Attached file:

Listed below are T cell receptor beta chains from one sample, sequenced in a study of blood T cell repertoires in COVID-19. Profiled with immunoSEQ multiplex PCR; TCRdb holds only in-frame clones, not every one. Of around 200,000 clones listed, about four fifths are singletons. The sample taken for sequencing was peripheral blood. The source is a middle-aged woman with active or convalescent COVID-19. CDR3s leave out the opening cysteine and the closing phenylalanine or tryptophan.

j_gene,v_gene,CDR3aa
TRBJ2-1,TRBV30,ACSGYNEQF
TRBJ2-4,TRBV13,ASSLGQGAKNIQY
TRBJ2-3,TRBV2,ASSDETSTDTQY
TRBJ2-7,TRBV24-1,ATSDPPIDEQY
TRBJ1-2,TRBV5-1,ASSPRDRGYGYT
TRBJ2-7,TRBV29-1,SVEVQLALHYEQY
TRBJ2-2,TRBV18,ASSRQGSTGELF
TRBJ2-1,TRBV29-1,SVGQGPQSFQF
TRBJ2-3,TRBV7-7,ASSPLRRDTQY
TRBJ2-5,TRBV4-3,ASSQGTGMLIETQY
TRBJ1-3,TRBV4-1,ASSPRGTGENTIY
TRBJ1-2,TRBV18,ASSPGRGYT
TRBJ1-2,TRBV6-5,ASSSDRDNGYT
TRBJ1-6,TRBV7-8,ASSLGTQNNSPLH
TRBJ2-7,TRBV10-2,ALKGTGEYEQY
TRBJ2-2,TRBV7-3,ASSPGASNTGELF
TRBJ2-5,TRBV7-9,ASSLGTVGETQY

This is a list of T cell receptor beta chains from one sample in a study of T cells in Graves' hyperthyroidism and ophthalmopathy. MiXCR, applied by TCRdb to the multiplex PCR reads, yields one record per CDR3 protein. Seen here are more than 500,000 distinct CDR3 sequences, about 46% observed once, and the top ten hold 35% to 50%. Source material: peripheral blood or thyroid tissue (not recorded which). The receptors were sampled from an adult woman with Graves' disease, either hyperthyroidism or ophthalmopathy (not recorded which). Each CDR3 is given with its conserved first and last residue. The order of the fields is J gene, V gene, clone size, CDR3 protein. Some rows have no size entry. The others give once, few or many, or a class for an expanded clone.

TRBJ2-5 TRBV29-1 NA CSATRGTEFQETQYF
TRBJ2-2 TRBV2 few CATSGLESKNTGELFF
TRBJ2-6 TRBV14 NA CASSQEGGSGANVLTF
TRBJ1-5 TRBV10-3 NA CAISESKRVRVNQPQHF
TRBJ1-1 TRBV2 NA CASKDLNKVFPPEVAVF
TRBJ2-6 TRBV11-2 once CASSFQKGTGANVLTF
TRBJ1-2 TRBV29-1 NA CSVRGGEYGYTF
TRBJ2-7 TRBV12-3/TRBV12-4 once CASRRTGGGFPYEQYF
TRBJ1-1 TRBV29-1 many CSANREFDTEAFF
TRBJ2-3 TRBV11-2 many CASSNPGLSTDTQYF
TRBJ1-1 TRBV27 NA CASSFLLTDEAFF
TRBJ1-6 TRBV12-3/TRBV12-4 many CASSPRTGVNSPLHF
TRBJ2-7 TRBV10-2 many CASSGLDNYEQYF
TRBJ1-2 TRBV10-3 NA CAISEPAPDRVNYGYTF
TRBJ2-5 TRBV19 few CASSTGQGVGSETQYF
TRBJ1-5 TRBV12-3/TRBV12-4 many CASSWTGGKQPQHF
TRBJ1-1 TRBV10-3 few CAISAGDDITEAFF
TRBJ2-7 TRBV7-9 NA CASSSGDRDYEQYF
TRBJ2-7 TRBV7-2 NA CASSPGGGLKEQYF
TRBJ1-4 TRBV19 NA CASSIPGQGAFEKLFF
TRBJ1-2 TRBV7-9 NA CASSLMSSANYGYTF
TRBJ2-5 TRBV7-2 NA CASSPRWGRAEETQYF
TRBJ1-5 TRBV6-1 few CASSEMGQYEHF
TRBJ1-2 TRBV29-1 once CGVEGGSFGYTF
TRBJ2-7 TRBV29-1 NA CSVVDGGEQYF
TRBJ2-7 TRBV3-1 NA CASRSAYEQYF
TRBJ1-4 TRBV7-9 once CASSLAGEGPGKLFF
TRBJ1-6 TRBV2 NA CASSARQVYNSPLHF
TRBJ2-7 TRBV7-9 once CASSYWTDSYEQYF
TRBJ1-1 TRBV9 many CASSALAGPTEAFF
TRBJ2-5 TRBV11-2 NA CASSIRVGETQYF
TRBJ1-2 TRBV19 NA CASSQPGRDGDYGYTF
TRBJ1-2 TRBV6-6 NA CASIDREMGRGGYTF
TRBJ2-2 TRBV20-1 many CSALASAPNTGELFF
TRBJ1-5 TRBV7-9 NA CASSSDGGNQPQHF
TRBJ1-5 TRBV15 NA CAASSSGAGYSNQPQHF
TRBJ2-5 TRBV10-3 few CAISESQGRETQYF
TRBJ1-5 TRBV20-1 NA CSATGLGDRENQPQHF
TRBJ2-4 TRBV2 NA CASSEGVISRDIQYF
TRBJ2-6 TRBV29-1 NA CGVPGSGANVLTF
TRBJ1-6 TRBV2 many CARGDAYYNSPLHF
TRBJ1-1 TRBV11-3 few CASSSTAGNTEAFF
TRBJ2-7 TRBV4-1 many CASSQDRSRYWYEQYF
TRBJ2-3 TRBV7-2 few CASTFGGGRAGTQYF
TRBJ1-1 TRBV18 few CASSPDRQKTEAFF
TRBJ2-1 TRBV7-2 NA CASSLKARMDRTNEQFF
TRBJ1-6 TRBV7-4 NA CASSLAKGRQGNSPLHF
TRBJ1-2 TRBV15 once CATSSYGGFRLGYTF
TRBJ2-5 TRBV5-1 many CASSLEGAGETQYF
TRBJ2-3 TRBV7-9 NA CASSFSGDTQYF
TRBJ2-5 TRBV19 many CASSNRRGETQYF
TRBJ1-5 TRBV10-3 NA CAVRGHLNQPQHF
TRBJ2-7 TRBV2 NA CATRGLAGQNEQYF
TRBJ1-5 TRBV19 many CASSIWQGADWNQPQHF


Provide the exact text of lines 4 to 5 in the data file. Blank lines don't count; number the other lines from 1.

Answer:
TRBJ2-4,TRBV13,ASSLGQGAKNIQY
TRBJ2-3,TRBV2,ASSDETSTDTQY